kottke.org posts about planets

There Are Way More Rogue Planets Than We Thought

posted by Tim Carmody   Jul 06, 2021

The galaxy is wild. Our solar system, with its surprising abundance of living creatures and nonstop radiation and asteroid showers, is a placid, private garden compared to the rest of it.

In particular, there are perhaps trillions of rogue planets (planetary bodies ranging from little rocky Earth-sized guys to super-Jupiter gas giants) in the Milky Way, including a surprisingly large fleet of the things right near the galactic core.

This is unusual, since the typical way we detect exoplanets is by marking their repeated procession across a star. But rogue planets, by definition, don’t orbit stars. So the way astronomers find them is a little different, requiring use of gravitational microlensing.

Gizmodo breaks it down:

Data gathered by NASA’s now-retired Kepler Space Telescope has revealed a small population of free-floating planets near the Galactic Bulge. The new finding raises hope that a pair of upcoming missions will result in further detections of unbound planets, which drift through space separated from their home stars….

It’s impossible to know what the conditions are like on these presumed rogue exoplanets, but [astronomer Iain] McDonald said they could be “cold, icy wastelands,” and, if similar in size to Earth, their surfaces would “closely resemble bodies in the outer Solar System, like Pluto.”

The new paper suggests the presence of a large population of Earth-sized rogue planets in the Milky Way. It’s becoming clear that free-floating planets are common. McDonald said his team is currently working to come up with a more precise estimate for how many of them might exist.

Did you catch that part about how McDonald’s team made this discovery using a now-retired telescope? Yeah. Apparently the new telescope projects coming online are both more powerful and (in particular) better equipped to detect gravitational lensing effects, and therefore more likely to detect rogue planets in the future.

Something mysterious is going on inside the ice giant Neptune

posted by Patrick Tanguay   Nov 06, 2019

Neptune, taken by Voyager 2 in 1989

When Voyager 2 reached Neptune in 1989 it discovered six new moons, took images of the planet’s rings and noted a particularly violent storm. Astronomers were also surprised to find that, despite being further from the sun than Uranus, Neptune was actually warmer.

“We can only measure temperatures in the outermost layers,” said Michael Wong, a planetary scientist at the University of California, Berkeley, via email. In doing so we find that Neptune isn’t actually hotter than Uranus in real terms — they’re essentially at the same temperature. But since Neptune receives less solar illumination because it’s farther from the sun, this shouldn’t be the case.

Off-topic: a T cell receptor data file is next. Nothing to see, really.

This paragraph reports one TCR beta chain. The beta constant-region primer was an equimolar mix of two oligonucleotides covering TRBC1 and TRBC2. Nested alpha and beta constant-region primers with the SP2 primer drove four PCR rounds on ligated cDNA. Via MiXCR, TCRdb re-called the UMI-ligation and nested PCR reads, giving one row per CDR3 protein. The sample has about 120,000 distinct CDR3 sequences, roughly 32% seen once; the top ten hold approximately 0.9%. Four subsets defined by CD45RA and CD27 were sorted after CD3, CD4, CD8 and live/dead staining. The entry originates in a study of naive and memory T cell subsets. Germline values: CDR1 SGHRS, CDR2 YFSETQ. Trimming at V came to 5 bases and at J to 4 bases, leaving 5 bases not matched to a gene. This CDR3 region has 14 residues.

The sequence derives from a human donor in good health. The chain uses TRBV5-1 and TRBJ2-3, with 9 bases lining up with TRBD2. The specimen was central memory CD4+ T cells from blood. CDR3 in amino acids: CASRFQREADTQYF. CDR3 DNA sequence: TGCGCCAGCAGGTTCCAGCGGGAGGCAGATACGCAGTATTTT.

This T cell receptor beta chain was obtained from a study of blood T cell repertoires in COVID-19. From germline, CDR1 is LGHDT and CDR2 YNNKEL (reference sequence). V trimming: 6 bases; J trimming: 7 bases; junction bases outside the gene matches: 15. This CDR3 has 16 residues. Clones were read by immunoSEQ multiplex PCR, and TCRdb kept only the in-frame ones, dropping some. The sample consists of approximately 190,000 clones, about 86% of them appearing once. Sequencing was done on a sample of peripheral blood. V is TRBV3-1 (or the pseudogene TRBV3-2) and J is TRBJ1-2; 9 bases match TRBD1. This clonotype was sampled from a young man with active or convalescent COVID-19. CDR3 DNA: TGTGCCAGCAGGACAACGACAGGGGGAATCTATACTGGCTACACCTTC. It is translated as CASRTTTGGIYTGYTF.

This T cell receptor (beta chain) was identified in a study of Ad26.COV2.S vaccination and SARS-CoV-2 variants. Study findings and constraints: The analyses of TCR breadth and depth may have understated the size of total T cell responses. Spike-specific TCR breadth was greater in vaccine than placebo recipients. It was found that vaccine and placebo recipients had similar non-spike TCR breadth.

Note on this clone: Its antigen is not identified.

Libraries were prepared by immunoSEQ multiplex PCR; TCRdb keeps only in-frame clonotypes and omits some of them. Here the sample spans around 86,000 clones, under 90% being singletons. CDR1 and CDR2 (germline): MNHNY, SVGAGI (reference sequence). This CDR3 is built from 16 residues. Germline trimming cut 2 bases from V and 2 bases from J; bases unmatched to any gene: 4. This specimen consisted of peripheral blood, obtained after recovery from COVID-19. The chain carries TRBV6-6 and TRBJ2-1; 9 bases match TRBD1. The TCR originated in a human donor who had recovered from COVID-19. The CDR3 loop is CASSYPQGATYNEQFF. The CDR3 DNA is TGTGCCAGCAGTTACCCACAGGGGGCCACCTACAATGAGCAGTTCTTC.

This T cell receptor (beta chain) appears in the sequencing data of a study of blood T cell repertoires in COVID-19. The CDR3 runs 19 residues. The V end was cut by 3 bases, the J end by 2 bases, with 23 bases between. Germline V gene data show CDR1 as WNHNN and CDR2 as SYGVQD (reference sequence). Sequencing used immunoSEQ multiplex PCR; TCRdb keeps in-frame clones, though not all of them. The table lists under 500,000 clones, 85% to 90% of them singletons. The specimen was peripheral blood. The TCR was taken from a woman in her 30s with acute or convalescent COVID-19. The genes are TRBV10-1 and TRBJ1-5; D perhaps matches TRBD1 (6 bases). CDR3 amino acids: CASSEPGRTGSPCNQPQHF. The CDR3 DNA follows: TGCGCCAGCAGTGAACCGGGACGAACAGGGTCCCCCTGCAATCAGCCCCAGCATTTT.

Uranus is the oddball here because it doesn’t emit almost twice as much heat as it absorbs, contrary to Jupiter, Saturn, and Neptune. Neptune, even thought it’s further from our star, is finding a way to warm itself up to the level of Uranus, while the latter is unable to generate any extra heat other than that gleaned from the sun.

Yet there is no clear reason why Uranus does not have much of an internal heat source — or any at all. “Something must have stunted this process on Uranus — perhaps due to a collision in its early history that knocked the planet on its side,” said Tollefson. “The question becomes, why does Neptune have an internal heat source but Uranus does not?”

Perhaps it’s because heat is released at varying rates and Uranus is in a quiescent period, perhaps it has to do with the age of each planet.

“On the gas giants there may be significant amounts of helium rain, changing the amount of heat released. For Uranus and Neptune it is possible that they are different ages or, more likely, the event that turned Uranus onto its side may have jumbled its interior structure and/or released heat faster,” said Simon.

Uranus’ winds can blow up to 560 mph and Neptune’s 1,500 mph. “They’re both extremely fast and peak at speeds faster than Jupiter,” said Tollefson. NASA says Jupiter’s Great Red Spot can blow at 384 mph. But he too says internal heat alone cannot explain the speeds, given Uranus does not generate extra heat.

The way the heat from the sun contributes to the winds, how heat exchange works in each planet, and the interaction of those aspects could explain why one generates more heat but it’s still an open question. One thing’s certain though, the fact that planets formed in similar conditions can result in two extremes “helps us constrain models of how these planets form and give clues about the solar system’s overall formation.”

Lovely watercolor maps

posted by Aaron Cohen   Mar 21, 2012

Well, now, this is gorgeous. Stamen Design overlaid watercolor textures on OpenStreetMap map tiles to show you what it would look like if your favorite watercolorist designed Google Maps.

Watercolor maps

It’s fun to scroll and scroll. (via @tomcoates)

And since we all could stand to look at more pretty things, watch this video of what different landscapes would look like if Earth had Saturn’s rings. (via @ianmurren)

Suggestions for the name of our solar

posted by Jason Kottke   Aug 10, 2005

Suggestions for the name of our solar system’s tenth planet from New Scientist readers. Neither Matt Webb’s suggestion (Daes) nor this suggestion on LJ (America) are on the list.